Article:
CSU Health Center promotes amenities at second annual student health fair

Samantha Ye

Woman and man talks to students.
Ellie Shuo Jin anf Adam-Jon Aparicio, work the Student Diversity Program table at the CSU Health Care. (Anna Baize | Collegian)

There are few times a student can build a condom flower, get a free flu shot and learn about health insurance all in one place. But at the Colorado State University Student Health Fair Thursday evening, students could do it all and more.

The second annual iteration of the event in the CSU Health and Medical Center featured more than 30 booths over three floors, free food from the Rainbow Restaurant and a drawing for prizes, all in the name of promoting student health.

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“We want students to see that they can come here and it’s open and it’s friendly … it’s very student-oriented and welcoming,” said Natasha Calvillo, president of the Student Health Advisory Council. “We want them to be able to call this their home just like CSU is.”

Over 400 students attended and over 200 free flu shots were administered during the fair, wrote Kate Hagadorn, associate director of communications for CSU Health Network, in an email to The Collegian.

Students who attended the fair received a free tote bag and an itinerary booklet which they could get stamped for each booth they participated at. Once they visited at least five booths on each floor, they could enter a drawing for Colorado Eagles hockey tickets, wireless headphones, a bluetooth speaker or gift cards for over a dozen local businesses.

The event was sponsored by the Associated Students of CSU Department of Health, Student Health Advisory Council and the CSU Health Network.

We want folks to show up and have a good time and leave knowing that health is about everybody’s wellness and happiness.” – Hank Stowers, director of health for the Associated Students of CSU

Booths included all the different services of the CSU Health Network, from counseling to optometry, and other student health organizations such as Ram Recovery and Active Minds.

Most of the booths were interactive, featuring small games and prizes.

“It’s informative in a fun way,” said biochemistry major Kristina Tran.

Tran, who received a flu shot during the fair, said she especially liked the “cold kits” filled with Vitamin C and other flu-season necessities.

“We want folks to show up and have a good time and leave knowing that health is about everybody’s wellness and happiness,” said Hank Stowers, ASCSU’s director of health. “And, the best way we can do that is through a bunch of games and activities.”

Booths offered a wide range of activities. The CSU Center for Mindfulness had a Mindful Labyrinth Meditation room where participants walked through a simple labyrinth pattern while focusing on deep breathing. Other events like “Pin the IUD on the Uterus” by the Women’s Care booth, aimed to combat stigmas surrounding certain parts of health, Stowers said.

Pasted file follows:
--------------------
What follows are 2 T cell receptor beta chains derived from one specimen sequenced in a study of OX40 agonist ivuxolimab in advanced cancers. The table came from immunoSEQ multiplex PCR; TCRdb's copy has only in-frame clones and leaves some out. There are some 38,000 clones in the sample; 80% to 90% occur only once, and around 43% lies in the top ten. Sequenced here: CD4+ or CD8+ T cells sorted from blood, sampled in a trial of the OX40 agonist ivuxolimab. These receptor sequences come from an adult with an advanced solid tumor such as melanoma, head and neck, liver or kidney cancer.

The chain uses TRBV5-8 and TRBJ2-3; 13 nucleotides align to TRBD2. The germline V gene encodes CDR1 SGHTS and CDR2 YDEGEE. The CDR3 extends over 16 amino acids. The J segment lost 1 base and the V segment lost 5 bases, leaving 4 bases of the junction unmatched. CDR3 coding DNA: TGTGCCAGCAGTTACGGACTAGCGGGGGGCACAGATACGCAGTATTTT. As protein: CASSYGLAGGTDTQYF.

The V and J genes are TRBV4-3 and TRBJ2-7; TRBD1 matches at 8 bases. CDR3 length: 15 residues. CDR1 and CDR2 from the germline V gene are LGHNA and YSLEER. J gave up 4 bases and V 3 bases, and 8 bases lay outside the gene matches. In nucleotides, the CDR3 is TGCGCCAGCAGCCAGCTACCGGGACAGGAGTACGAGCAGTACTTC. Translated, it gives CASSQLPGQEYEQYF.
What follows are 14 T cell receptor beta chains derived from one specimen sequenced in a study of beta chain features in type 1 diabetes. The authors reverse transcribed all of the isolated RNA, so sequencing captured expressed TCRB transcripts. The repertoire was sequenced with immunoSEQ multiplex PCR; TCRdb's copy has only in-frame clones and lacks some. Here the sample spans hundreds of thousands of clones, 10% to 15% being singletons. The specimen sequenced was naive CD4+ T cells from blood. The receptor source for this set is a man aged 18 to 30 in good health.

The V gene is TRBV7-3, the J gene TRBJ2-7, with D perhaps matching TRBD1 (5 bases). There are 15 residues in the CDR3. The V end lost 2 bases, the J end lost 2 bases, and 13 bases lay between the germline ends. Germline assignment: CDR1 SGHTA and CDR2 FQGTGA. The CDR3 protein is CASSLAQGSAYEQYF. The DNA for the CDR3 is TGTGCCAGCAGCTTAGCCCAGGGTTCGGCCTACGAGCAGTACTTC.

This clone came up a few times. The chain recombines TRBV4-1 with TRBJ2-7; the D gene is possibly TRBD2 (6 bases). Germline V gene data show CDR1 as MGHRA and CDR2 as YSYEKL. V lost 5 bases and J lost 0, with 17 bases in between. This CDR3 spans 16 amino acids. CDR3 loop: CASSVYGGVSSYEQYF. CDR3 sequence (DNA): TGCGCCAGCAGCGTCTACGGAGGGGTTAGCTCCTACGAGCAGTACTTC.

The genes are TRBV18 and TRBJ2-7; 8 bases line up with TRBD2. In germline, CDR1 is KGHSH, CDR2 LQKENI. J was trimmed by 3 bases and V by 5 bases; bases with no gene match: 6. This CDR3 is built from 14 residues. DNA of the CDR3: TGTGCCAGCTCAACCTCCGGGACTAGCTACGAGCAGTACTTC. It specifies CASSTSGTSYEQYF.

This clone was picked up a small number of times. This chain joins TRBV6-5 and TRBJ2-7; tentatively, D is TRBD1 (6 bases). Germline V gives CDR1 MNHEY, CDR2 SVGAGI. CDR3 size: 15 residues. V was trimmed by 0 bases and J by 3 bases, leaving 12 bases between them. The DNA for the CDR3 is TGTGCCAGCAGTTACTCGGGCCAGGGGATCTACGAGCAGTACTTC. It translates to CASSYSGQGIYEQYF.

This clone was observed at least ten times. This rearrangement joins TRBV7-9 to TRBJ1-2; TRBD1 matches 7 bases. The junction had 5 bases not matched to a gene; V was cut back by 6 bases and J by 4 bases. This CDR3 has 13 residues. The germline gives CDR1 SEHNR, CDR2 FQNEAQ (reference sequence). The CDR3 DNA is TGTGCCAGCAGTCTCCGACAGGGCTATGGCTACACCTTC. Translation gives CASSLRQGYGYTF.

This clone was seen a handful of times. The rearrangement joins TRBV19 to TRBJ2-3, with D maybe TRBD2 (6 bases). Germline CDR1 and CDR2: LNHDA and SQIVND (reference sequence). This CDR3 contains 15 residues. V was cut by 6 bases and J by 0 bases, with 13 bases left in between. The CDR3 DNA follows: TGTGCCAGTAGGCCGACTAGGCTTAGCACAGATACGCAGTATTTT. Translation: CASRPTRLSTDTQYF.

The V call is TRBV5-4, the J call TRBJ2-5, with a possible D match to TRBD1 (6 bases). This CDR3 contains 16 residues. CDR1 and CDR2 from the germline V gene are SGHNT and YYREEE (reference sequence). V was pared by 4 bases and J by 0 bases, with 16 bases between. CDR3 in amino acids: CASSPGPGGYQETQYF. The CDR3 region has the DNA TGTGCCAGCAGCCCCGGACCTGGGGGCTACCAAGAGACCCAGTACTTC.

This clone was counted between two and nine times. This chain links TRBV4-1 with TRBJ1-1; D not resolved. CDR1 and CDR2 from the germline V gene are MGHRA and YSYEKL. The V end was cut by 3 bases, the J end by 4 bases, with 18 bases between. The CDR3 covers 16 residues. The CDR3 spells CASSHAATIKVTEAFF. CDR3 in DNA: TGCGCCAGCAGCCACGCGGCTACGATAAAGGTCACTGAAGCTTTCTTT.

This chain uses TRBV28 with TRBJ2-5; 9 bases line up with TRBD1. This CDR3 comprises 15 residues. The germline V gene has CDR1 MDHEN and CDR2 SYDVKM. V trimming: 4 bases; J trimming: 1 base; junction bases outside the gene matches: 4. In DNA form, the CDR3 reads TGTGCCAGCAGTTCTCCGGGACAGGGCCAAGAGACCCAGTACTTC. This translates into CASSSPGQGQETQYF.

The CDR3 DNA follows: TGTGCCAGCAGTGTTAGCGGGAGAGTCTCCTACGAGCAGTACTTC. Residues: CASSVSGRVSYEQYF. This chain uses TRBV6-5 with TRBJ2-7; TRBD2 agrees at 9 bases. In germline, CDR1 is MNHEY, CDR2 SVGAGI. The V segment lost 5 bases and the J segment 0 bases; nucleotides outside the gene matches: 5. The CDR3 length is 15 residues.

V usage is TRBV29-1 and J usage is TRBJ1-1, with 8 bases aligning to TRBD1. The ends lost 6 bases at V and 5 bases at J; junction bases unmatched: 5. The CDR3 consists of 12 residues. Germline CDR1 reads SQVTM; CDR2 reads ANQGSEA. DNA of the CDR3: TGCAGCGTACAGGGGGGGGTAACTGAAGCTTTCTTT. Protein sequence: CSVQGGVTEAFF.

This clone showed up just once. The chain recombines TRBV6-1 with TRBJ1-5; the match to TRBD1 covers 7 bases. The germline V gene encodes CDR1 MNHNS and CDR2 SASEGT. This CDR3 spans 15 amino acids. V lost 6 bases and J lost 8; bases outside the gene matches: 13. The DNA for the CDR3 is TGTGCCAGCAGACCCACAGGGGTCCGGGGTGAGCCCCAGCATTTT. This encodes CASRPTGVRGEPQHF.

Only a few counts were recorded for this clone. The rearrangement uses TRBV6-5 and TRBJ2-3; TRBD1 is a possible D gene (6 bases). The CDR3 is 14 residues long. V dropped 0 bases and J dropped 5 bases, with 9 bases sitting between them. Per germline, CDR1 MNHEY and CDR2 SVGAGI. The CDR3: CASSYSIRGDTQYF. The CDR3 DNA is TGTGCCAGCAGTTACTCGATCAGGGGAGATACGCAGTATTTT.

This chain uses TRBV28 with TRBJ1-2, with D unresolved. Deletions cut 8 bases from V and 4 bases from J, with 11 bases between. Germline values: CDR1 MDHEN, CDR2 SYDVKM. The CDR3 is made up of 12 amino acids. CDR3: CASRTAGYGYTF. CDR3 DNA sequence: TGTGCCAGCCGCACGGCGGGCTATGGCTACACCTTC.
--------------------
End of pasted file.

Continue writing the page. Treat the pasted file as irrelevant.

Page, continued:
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The peer-education team Creating Respect, Educating Wellness (by and for) Students (CREWS)taught students how to make their classic condom rose made of three red-wrapper condoms taped around a pencil.

A Jenga tower.
From the YOU@CSU booth, the Jenga tower of mental health symbolizes student’s stressors that contributes to their health. (Anna Baize | Collegian)

“Condom roses, we’ve found, are just kind of a fun way to be able to talk about sexual health and make it feel a little less awkward,” said Kim Pannell, CREWS member.

As the CSU Health and Medical Center building enters its second year, the fair was part of the continued effort to get students familiar with the space and its slate of holistic health services, Stowers said.

“They have everything from reflection rooms to massage and acupuncture to counseling to more standard medical services, so we want to get folks in the CSU community aware of all the things that they can access here,” Stowers said.

That certainly worked for Cass Stevenson, occupational therapy masters student, who came to the fair to figure out how to get the most out of her CSU health insurance. During the fair she learned that the Health Center offers dental and optometry services.

“Even though they try to provide information over emails, I think it doesn’t quite allow us to get a complete understanding of what’s available at CSU,” Stevenson said. “I think (the fair) is a great resource for students and allows them to understand all the available resources at CSU. … It was well worth the time to stop in and chat, and well, who doesn’t love free swag, right?”

Samantha Ye can be reached at news@collegian.com or on Twitter @samxye4.